Social and Structural Barriers to the IT Revolution in High-Tech Industries
University of California, Berkeley - Organizational Behavior & Industrial Relations Group
January 19, 1999
D. Rtischev and R. Cole, “Social and Structural Barriers to the IT Revolution in High-Tech Industries” in J. M. Bachnik, ed., “Roadblocks on the Information Highway: The IT Revolution in Japanese Education” Studies of Modern Japan, Lexington Books, Oxford, 2003, Chapter 6, pp. 127-153
Organizational discontinuity appears to be an important contributor to venture success in rapidly changing technological environments. Most Silicon Valley ventures are assemblies of human, technological, and financial resources and supplier/client relationships with disparate organizational heritage. Such ventures are not traceable as an extension of any single existing organization and thus constitute discontinuity from how production used to be organized. We analyze ways in which organizational discontinuity, under conditions of high technological uncertainty, contributes to new ventures' competitive advantage and expose difficulties inherent to simulating venturing within an existing industrial organization. We use a comparative framework to expose the relative abundance of organizational discontinuity in the U.S. high technology sector and identify institutional barriers that stifle it in its Japanese counterpart.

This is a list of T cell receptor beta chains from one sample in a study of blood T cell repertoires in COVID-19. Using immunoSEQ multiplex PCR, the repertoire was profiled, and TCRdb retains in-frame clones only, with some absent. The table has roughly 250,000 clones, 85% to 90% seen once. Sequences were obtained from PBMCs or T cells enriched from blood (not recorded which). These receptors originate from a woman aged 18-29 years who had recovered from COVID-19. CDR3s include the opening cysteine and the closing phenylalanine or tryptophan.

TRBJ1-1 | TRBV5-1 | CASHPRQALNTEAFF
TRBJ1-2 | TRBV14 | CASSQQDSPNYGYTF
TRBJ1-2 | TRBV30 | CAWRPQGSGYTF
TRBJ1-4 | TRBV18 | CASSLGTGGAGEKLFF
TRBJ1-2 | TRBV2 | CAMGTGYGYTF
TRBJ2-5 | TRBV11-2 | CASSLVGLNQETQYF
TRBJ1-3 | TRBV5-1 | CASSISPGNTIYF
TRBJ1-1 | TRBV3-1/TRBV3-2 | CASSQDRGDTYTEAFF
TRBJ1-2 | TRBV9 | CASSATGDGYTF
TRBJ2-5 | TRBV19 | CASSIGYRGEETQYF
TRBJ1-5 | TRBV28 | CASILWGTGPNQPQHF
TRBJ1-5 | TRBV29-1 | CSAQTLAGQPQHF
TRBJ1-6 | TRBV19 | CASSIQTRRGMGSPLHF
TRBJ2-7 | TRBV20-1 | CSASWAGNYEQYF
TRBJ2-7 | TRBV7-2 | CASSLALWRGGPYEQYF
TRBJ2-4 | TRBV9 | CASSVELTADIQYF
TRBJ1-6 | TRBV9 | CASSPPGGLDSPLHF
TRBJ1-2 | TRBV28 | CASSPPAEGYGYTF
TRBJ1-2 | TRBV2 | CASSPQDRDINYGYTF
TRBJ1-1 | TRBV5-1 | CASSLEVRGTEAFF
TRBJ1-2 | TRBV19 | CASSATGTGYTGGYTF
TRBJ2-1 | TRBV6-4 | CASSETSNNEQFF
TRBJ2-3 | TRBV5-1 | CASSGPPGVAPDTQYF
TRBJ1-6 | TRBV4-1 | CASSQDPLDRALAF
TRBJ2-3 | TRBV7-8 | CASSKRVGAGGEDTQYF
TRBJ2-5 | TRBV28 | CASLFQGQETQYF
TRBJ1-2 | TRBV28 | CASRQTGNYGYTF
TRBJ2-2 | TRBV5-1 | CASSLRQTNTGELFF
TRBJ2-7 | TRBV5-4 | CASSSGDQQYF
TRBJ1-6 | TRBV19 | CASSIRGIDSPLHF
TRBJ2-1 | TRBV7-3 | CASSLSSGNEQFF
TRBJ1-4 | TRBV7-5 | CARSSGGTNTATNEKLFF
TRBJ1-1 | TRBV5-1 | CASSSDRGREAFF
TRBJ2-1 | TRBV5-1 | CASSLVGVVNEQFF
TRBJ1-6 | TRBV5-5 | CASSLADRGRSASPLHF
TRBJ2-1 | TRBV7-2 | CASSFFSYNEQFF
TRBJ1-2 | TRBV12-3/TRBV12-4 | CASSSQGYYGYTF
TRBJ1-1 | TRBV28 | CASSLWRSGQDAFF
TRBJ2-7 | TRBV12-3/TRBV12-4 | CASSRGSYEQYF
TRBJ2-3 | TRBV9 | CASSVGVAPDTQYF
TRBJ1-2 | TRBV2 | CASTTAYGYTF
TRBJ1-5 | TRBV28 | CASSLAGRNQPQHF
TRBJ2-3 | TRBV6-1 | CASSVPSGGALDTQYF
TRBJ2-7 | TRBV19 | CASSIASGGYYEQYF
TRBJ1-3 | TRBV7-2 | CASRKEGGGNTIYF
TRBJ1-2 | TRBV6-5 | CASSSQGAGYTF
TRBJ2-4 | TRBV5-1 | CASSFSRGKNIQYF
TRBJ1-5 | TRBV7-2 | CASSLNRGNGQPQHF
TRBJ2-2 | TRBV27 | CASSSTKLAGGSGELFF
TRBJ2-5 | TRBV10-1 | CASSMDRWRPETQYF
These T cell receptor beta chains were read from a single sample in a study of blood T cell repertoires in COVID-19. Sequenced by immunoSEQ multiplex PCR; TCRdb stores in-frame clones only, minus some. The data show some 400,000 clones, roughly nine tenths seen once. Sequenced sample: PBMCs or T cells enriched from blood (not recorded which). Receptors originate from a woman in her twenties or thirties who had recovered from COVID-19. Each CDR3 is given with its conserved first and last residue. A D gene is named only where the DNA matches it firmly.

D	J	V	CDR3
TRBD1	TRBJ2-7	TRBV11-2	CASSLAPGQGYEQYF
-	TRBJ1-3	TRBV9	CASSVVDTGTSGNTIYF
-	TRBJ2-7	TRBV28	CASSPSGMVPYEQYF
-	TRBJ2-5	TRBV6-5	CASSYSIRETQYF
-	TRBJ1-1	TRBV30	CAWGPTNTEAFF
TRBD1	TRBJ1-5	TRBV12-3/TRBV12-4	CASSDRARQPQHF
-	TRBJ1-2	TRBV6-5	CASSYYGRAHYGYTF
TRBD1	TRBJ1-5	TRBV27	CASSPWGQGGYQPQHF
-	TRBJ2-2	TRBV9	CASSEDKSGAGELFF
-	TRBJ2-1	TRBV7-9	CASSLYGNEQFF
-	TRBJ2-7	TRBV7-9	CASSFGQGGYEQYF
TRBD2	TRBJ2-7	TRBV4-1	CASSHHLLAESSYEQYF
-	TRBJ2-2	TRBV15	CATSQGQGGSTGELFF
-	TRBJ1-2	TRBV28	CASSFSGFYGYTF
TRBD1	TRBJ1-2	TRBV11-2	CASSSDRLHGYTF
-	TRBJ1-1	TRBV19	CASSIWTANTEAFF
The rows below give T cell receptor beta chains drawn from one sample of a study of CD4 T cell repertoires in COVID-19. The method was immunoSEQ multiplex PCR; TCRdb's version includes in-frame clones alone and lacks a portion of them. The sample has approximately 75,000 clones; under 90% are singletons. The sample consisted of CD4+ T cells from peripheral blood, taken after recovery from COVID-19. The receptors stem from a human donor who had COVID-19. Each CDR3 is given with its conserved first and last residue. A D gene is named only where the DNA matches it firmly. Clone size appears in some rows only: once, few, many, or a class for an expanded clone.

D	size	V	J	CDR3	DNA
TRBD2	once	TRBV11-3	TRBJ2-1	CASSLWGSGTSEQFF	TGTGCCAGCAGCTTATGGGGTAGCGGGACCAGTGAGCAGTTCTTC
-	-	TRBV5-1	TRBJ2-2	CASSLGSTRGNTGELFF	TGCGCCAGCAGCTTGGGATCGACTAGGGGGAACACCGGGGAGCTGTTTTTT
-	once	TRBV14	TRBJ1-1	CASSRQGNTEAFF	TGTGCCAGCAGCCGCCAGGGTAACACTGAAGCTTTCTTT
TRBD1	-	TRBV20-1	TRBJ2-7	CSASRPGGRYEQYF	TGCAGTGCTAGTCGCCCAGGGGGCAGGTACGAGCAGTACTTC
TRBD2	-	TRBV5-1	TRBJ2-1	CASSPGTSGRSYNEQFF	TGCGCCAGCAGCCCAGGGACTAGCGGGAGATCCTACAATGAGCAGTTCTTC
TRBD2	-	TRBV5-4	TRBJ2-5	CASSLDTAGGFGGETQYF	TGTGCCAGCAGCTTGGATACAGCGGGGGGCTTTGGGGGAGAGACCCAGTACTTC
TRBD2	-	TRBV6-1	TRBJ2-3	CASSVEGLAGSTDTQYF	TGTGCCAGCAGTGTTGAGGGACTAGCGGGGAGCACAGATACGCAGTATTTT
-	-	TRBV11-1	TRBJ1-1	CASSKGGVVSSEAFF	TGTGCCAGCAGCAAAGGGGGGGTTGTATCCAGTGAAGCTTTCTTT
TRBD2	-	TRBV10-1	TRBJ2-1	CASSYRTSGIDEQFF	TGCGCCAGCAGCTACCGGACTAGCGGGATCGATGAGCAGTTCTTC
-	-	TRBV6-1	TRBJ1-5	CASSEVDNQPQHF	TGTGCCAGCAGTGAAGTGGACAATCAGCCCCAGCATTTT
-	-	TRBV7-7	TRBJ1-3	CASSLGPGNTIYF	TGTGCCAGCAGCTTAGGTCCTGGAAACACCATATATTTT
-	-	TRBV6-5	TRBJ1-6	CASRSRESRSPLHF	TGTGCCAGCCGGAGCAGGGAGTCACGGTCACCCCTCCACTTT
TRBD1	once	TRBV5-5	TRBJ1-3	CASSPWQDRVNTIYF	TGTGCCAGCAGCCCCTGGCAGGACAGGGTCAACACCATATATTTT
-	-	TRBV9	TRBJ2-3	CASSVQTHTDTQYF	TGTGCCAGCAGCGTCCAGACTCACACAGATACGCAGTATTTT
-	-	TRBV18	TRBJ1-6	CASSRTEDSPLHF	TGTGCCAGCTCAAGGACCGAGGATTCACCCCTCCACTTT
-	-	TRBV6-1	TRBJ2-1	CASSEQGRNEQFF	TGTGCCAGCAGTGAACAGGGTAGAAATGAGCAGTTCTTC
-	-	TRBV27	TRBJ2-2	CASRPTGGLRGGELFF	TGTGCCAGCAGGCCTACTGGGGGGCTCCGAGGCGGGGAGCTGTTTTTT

Number of Pages in PDF File: 29
Keywords: entrepreneurship, ventures, innovation, Silicon Valley, Japan
JEL Classification: M13, O32, L14Accepted Paper Series
Date posted: April 20, 2012
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